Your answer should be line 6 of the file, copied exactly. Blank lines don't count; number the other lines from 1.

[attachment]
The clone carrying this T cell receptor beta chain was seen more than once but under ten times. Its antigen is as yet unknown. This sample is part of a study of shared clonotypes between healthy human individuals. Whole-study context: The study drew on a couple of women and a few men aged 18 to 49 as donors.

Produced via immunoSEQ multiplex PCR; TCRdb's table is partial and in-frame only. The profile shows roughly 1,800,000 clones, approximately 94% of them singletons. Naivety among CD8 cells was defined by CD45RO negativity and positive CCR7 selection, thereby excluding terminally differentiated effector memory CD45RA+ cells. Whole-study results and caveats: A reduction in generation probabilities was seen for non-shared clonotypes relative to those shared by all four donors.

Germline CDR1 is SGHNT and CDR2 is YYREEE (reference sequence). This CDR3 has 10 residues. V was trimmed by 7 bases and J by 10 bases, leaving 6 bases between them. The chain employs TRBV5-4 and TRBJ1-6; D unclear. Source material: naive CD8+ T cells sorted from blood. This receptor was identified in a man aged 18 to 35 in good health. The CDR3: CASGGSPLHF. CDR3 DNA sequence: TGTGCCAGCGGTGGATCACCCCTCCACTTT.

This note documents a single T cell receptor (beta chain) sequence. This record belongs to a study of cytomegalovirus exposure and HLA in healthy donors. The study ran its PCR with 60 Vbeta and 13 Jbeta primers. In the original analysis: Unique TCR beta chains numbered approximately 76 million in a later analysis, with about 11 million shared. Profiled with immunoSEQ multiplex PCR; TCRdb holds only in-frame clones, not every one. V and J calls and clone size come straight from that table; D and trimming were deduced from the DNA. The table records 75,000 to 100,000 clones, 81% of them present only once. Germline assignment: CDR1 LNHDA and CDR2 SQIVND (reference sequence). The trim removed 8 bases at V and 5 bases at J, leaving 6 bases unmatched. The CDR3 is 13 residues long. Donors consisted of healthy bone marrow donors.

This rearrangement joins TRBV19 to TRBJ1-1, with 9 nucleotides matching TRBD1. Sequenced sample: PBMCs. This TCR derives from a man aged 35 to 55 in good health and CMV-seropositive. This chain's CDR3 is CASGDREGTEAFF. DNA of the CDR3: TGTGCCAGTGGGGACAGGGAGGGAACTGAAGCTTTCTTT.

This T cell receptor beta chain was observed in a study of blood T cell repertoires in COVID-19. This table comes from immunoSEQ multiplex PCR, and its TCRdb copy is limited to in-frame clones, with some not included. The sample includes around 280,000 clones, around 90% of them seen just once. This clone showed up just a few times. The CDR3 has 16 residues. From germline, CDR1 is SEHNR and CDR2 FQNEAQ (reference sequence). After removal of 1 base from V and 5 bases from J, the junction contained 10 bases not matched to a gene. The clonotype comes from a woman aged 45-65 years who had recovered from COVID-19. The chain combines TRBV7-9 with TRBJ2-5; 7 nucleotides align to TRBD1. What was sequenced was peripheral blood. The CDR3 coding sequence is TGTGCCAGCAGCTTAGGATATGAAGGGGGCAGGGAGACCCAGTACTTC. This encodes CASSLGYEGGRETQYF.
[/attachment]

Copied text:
This T cell receptor beta chain was observed in a study of blood T cell repertoires in COVID-19. This table comes from immunoSEQ multiplex PCR, and its TCRdb copy is limited to in-frame clones, with some not included. The sample includes around 280,000 clones, around 90% of them seen just once. This clone showed up just a few times. The CDR3 has 16 residues. From germline, CDR1 is SEHNR and CDR2 FQNEAQ (reference sequence). After removal of 1 base from V and 5 bases from J, the junction contained 10 bases not matched to a gene. The clonotype comes from a woman aged 45-65 years who had recovered from COVID-19. The chain combines TRBV7-9 with TRBJ2-5; 7 nucleotides align to TRBD1. What was sequenced was peripheral blood. The CDR3 coding sequence is TGTGCCAGCAGCTTAGGATATGAAGGGGGCAGGGAGACCCAGTACTTC. This encodes CASSLGYEGGRETQYF.